Teens and kids are complaining about their parents. The prevalent gripe, “You pay more attention to your phone than me.” Your comeback may be the old adage of, “Those who live in glass houses shouldn’t throw stones” does apply here. But if we really break it down, kids do have a point. After all, aren’t parents their first stop for leaving behavior? So how do we teach and learn good phone behavior at the same time?
“Parent modeling is one of the most powerful tools for helping children learn how to manage their device use in safe and healthy ways,” Dr. Nicole Beurkens, Ph.D., CNS, a holistic child psychologist based in Caledonia, Michigan tells Parentology, “as it’s important for children to see that parents prioritize time daily without devices, put them away during meals or conversations.”
How important? Common Sense Media compiled information to see how irritation over phone use stacked up between parents and kids. What they found – numbers are rising when it comes to kids wanting their parents’ attention directed at them versus their phones. Currently, 39 percent are vying for one-on-one time, versus 28% in 2016. As for phones serving as a distraction, in 2019, 44 percent of teens proclaim yes to that question, versus 19% in 2016.
So how do parents approach this growing problem? After all, the same statistics point to self-awareness – 45 percent of parents feel addicted to their phones. Perhaps following Beurkens’ guidelines for setting screen time rules for kids can apply to both generations.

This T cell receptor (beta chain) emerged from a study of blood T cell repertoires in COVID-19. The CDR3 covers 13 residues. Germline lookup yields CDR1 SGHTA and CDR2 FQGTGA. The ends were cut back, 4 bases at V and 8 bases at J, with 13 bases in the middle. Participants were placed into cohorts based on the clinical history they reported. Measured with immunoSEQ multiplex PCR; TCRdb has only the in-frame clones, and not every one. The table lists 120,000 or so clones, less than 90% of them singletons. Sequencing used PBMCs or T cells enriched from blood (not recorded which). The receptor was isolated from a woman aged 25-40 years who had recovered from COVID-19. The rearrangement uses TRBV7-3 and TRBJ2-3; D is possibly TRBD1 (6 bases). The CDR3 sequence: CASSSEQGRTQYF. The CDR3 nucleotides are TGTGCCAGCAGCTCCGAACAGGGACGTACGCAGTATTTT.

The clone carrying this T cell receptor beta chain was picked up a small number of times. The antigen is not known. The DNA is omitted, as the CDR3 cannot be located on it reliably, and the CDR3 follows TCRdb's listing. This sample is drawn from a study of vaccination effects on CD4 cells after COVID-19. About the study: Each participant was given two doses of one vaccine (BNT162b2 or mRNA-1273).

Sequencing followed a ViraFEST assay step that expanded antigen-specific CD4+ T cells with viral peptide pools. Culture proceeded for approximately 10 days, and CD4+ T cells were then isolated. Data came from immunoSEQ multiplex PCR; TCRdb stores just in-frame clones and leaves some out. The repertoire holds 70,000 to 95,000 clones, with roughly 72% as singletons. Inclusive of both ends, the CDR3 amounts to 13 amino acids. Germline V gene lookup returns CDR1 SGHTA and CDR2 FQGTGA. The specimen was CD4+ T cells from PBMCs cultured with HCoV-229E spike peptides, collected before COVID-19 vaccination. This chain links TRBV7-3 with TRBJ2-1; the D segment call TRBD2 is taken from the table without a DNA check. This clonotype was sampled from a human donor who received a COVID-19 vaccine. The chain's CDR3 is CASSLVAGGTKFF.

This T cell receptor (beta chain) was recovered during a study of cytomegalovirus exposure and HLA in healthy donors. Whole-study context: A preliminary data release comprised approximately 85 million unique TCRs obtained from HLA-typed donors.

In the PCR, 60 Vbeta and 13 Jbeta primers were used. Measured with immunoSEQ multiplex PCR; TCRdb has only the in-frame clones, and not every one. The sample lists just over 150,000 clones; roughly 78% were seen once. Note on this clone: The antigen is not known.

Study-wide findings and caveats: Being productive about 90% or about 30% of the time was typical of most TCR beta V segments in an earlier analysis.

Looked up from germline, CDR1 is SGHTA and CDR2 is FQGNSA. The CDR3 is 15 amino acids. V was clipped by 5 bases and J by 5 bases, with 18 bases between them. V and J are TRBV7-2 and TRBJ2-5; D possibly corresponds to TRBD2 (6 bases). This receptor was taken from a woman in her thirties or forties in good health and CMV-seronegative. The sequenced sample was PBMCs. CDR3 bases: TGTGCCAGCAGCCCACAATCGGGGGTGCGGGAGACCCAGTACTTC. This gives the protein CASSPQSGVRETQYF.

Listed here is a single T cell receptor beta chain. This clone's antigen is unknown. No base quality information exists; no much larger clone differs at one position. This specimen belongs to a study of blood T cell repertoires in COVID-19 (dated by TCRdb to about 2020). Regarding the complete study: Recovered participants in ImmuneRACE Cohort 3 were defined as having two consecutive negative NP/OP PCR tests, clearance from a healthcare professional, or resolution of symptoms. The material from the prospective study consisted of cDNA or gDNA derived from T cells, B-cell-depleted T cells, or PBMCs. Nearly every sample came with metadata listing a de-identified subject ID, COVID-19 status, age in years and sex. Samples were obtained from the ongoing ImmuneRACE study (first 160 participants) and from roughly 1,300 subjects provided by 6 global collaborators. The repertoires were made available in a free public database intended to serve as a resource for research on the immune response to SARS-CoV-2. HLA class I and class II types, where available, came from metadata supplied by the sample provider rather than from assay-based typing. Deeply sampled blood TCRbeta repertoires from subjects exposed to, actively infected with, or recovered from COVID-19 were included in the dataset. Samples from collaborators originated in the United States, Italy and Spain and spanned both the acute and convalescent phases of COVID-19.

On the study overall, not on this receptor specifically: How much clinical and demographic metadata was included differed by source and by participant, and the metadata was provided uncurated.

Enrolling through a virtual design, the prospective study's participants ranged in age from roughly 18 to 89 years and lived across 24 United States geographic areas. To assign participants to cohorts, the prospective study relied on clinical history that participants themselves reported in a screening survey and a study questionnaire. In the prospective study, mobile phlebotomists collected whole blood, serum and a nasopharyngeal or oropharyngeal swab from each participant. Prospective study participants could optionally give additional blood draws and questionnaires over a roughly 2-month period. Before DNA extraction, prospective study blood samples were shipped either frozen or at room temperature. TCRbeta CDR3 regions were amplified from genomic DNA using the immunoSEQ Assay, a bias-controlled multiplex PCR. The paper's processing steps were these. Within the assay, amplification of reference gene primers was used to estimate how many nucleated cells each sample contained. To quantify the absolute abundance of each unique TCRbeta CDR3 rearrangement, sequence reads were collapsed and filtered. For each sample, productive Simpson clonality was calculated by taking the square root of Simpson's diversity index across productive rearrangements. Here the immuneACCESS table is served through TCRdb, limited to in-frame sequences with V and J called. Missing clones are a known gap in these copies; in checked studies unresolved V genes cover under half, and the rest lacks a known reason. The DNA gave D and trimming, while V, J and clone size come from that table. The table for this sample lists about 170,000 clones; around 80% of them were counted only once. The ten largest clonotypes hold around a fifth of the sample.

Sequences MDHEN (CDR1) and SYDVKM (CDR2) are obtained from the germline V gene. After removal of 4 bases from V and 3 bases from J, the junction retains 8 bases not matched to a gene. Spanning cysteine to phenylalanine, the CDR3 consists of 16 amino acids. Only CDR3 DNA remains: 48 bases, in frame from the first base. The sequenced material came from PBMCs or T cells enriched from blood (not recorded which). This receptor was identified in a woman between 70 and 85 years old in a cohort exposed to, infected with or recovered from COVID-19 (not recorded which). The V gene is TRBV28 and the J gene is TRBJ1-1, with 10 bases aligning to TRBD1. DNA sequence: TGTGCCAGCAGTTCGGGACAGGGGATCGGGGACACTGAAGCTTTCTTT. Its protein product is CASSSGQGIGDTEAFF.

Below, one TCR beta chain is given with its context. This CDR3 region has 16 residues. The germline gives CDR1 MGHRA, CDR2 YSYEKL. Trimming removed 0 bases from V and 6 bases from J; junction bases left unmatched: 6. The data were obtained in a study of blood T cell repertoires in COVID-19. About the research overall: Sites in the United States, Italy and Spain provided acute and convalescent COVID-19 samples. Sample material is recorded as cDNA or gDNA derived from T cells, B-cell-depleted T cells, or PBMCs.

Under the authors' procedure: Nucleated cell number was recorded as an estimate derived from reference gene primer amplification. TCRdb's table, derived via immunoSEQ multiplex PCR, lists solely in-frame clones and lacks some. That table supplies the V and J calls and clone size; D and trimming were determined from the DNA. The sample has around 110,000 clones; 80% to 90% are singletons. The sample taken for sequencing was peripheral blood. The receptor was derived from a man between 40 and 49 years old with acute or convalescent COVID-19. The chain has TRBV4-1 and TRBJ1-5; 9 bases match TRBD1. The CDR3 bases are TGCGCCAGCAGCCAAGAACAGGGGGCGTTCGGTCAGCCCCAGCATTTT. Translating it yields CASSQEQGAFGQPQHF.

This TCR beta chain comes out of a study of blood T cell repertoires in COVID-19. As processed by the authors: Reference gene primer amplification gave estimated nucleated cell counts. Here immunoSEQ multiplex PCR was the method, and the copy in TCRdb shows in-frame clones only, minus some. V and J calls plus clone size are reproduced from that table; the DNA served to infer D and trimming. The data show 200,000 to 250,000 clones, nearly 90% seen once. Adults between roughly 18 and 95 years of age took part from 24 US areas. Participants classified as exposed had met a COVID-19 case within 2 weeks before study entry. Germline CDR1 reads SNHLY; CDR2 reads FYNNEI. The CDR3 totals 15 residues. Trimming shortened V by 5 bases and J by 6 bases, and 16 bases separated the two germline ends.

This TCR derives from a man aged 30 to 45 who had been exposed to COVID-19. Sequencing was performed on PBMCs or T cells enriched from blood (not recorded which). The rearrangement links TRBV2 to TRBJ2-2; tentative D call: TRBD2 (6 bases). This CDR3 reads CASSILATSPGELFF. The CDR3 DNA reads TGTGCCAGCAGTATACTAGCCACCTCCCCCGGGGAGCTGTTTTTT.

“Prioritizing time spent on other activities (playing with toys, engaging in physical activity, or doing chores and homework) before device use is another important strategy for helping kids develop healthy ways of thinking about how tech fits into their lives,” she advises. “Having a way to set limits on time spent and content consumed is also critical, and these boundaries should shift over time as children get older and demonstrate increased ability to make responsible choices.”
Feeling the need to check your progress? Beurkens, a paid advisor and psychologist ambassador to the app Qustodio turns to, well, her phone to track screen time. “It allows parents to easily set time and content limits, and these can be quickly changed as needed. The ability to see websites visited and content consumed also allows parents to engage in important conversations with their children about what they are being exposed to online, how to handle peer issues on social media, and more.”
Many cell phones, the iPhone among them, are happily letting users know just how much screen time they’re using each day. Though, perhaps, instead of checking usage time, the family might put their phones away in a designated No Phone Zone and, yes, engage in a conversation.